The Wends are partly a term by some held equivalent to Vandals through a latinized form of Wendland, and partly a German abbreviation (also often used in English) for some Slavic people from north-central Europe. The term has not historically enjoyed consistent usage, but is most employed specifically for one or two Slavic groups and as an over-arching term.
The Franks referred to most Slavs living between the Odra and Laba as either Wends or Sorbs, while in Slavic literature these people are called Polabian Slavs.
As a result, it is still difficult today to present a coherent picture of the Wends as a people. For the Slavic interpretation, the term Wends was presumably used in the history in the following meanings:
1. In general - a German name for West Slavic people formerly inhabiting teritories of present day Pomerania and Eastern Germany. The term Wends was used in connection to all Slavs inhabiting west of Poland and north of Bohemia - Polabians, Pomeranians and Sorbs.
2. German and English name for Sorbs, a Slavic people who moved into Central Europe during the great migration, most likely in response to pressure by the westward movement of warlike peoples such as the Huns and Avars. Some of their descendants, also called Wends or Lusatian Sorbs (Lužički Srbi), still live in Lusatia today, where the Sorbian language is maintained in schools. Many Wends were driven out of Prussia during the revolutions of 1848. The Prussian (German Imperial) government insisted that Wends living in the area give up their language in schools and other public arenas. Moreover, the Wends who wished to continue living in the Empire were compelled to practice Lutheranism. A large part of the Wendish population of Prussia emigrated to countries that welcomed immigrants as a source of cheap labor, including the United States and Australia. In the United States, the majority of Wends landed in Texas, where they became some of the earliest members of the Missouri Synod of the Lutheran church. A notable settlement of Wends in Texas is the town of Serbin , in Lee County, where a church, St. Paul's Lutheran Church, stands as a typical example of Wendish architecture. In St. Paul's, the pulpit is located in the balcony of the church.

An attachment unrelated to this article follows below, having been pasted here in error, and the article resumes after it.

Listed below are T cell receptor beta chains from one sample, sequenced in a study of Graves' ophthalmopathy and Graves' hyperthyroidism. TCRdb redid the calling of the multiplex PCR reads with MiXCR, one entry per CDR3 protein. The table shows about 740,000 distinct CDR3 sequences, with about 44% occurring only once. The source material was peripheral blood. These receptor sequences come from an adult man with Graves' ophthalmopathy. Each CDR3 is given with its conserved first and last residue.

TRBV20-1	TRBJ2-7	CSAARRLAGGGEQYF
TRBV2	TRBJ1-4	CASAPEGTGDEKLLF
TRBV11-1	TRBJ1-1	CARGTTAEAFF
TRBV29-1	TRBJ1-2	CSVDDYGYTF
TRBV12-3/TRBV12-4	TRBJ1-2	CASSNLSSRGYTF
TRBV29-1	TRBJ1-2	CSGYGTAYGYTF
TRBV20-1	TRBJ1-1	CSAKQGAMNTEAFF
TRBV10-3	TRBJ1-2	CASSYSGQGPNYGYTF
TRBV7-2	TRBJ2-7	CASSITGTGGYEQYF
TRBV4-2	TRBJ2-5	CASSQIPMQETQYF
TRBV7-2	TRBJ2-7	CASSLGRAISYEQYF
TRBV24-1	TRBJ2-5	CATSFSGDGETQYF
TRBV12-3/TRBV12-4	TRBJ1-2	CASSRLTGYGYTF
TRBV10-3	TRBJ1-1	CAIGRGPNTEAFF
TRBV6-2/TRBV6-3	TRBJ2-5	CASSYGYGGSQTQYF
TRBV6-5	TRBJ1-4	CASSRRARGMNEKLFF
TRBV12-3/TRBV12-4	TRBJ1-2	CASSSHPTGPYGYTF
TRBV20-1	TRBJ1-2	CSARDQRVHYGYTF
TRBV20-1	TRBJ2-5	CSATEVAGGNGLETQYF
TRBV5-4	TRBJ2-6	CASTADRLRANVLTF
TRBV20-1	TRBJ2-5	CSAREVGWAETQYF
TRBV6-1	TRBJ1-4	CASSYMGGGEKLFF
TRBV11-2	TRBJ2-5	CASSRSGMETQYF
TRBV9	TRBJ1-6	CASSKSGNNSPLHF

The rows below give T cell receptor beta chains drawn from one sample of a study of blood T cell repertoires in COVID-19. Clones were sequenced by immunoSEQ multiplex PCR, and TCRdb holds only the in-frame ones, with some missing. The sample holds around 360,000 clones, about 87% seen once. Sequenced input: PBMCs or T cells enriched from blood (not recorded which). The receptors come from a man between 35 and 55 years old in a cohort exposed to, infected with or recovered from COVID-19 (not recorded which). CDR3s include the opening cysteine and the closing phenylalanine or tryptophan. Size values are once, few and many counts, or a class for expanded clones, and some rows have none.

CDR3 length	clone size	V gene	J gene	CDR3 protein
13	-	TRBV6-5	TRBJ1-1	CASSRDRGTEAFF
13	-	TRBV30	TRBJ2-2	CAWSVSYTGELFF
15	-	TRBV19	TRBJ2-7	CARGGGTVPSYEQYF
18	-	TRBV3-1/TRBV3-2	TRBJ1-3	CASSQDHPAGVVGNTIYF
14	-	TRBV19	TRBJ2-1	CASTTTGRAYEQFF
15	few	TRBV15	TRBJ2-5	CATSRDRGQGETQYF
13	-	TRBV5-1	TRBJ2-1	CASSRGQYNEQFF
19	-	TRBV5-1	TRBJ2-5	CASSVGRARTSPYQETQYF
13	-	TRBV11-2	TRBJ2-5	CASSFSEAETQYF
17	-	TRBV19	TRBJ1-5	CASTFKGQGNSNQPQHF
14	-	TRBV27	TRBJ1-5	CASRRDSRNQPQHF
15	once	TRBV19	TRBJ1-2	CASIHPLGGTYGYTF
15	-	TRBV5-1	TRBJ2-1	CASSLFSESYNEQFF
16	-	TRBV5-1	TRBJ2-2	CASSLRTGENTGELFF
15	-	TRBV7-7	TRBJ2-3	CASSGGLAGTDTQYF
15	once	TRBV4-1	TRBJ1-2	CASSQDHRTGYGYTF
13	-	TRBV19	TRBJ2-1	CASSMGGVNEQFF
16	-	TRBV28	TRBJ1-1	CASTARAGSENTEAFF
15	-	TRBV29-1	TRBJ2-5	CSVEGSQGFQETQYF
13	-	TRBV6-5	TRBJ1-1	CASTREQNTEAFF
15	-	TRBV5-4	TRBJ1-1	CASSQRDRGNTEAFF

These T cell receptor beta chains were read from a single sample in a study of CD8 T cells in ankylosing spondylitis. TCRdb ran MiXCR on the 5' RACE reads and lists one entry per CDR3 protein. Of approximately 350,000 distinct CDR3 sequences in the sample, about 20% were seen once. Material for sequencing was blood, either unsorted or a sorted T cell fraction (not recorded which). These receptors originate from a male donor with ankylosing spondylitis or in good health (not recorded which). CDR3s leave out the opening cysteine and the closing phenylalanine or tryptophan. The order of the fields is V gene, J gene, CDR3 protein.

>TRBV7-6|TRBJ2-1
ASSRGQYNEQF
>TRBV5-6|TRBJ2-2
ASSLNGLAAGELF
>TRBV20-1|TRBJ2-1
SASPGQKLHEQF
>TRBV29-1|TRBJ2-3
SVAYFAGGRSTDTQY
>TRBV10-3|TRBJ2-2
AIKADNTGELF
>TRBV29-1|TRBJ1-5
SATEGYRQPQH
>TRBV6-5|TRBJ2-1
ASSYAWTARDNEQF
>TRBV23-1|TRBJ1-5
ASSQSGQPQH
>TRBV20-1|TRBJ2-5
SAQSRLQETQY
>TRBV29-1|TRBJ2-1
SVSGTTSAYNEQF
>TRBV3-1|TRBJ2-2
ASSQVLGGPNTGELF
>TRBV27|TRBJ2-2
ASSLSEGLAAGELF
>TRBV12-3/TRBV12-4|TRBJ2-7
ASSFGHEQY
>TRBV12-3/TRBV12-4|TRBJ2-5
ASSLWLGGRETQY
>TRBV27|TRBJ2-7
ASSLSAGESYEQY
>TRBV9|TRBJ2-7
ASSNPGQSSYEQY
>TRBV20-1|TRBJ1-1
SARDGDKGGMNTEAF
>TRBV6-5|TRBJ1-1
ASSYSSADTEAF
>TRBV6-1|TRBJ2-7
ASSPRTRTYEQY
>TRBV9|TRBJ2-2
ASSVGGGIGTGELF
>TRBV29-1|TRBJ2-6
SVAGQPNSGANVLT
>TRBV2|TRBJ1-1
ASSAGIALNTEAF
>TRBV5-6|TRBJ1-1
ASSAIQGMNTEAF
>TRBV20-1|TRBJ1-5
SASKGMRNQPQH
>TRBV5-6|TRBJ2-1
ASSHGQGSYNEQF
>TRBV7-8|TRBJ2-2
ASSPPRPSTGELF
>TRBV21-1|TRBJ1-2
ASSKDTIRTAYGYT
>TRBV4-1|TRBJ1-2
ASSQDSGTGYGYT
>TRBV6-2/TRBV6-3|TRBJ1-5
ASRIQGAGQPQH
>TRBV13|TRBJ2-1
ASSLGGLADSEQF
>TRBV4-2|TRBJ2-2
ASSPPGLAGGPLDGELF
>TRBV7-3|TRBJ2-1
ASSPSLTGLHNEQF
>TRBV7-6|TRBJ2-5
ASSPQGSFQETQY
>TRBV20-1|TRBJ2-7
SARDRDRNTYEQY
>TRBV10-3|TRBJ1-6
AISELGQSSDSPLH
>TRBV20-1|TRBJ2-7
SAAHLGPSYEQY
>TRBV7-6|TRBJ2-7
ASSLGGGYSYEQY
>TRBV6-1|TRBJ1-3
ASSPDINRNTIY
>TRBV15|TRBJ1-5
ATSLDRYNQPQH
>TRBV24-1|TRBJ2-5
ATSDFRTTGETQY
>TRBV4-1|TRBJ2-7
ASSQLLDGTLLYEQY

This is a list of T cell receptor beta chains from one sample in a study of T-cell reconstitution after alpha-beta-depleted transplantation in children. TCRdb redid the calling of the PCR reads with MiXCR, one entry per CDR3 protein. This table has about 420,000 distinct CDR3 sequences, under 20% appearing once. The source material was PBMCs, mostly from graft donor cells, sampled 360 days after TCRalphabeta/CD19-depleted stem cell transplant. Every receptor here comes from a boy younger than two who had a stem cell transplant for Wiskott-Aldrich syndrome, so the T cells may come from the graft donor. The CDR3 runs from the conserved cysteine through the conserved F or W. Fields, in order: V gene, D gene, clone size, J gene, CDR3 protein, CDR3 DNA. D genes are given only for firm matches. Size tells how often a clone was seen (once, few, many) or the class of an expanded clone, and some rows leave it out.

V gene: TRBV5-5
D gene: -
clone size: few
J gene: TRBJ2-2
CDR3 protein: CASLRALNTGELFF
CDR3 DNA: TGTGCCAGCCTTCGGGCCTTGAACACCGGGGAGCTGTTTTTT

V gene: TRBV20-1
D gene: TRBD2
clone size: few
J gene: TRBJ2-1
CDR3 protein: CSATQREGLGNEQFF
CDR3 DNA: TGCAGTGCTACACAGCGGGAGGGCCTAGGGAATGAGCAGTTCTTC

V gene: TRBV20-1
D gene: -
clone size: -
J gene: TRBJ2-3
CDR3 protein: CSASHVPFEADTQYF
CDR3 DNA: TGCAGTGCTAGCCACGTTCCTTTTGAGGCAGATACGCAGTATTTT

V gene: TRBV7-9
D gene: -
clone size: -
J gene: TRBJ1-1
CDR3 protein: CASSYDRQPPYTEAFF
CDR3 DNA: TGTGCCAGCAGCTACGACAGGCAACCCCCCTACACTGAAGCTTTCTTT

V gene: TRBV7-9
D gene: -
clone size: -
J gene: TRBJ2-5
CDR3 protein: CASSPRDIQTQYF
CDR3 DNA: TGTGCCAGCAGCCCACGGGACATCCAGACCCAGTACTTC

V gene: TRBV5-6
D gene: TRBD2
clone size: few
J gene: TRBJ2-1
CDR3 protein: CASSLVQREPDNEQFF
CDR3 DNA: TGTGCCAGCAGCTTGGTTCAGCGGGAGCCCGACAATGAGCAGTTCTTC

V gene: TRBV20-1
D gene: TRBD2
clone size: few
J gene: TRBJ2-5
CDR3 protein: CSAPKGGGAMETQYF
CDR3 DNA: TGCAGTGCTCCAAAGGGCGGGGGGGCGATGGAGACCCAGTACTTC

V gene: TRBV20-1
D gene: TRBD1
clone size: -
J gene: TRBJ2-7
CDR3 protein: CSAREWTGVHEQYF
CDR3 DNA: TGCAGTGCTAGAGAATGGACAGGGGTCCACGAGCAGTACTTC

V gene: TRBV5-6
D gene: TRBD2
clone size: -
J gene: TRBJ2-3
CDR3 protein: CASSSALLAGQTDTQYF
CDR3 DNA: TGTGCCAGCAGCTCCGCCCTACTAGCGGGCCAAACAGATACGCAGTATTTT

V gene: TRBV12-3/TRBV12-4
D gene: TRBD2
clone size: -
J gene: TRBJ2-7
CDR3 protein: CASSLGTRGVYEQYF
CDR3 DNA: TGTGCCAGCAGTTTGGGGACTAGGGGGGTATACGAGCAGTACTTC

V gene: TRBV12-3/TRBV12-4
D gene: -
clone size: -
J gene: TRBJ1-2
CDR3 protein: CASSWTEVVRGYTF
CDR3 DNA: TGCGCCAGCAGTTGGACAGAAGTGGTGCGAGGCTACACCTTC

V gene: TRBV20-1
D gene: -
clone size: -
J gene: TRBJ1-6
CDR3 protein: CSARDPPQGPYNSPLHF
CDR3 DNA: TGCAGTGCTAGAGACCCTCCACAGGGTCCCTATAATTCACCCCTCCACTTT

3. German name for Kashubians.
4. Some Finnish historians claim that the words Wends or Vandals used in Scandinavian sources occasianally meant all peoples in Eastern coast of Baltic from Pomerania to Finland, including some Finnic peoples. The existence of these supposed Finnic Wends is far from clear. In 13th century there was indeed a people called Wends or Vends living as far as in Northern Latvia around the city of Wenden and it is not known if they were indeed Slavs as their name suggests. Some researchers think they were related to Finnic speaking Votians.
The term Wends was used formerly by Germans also in connection to Slavs in general.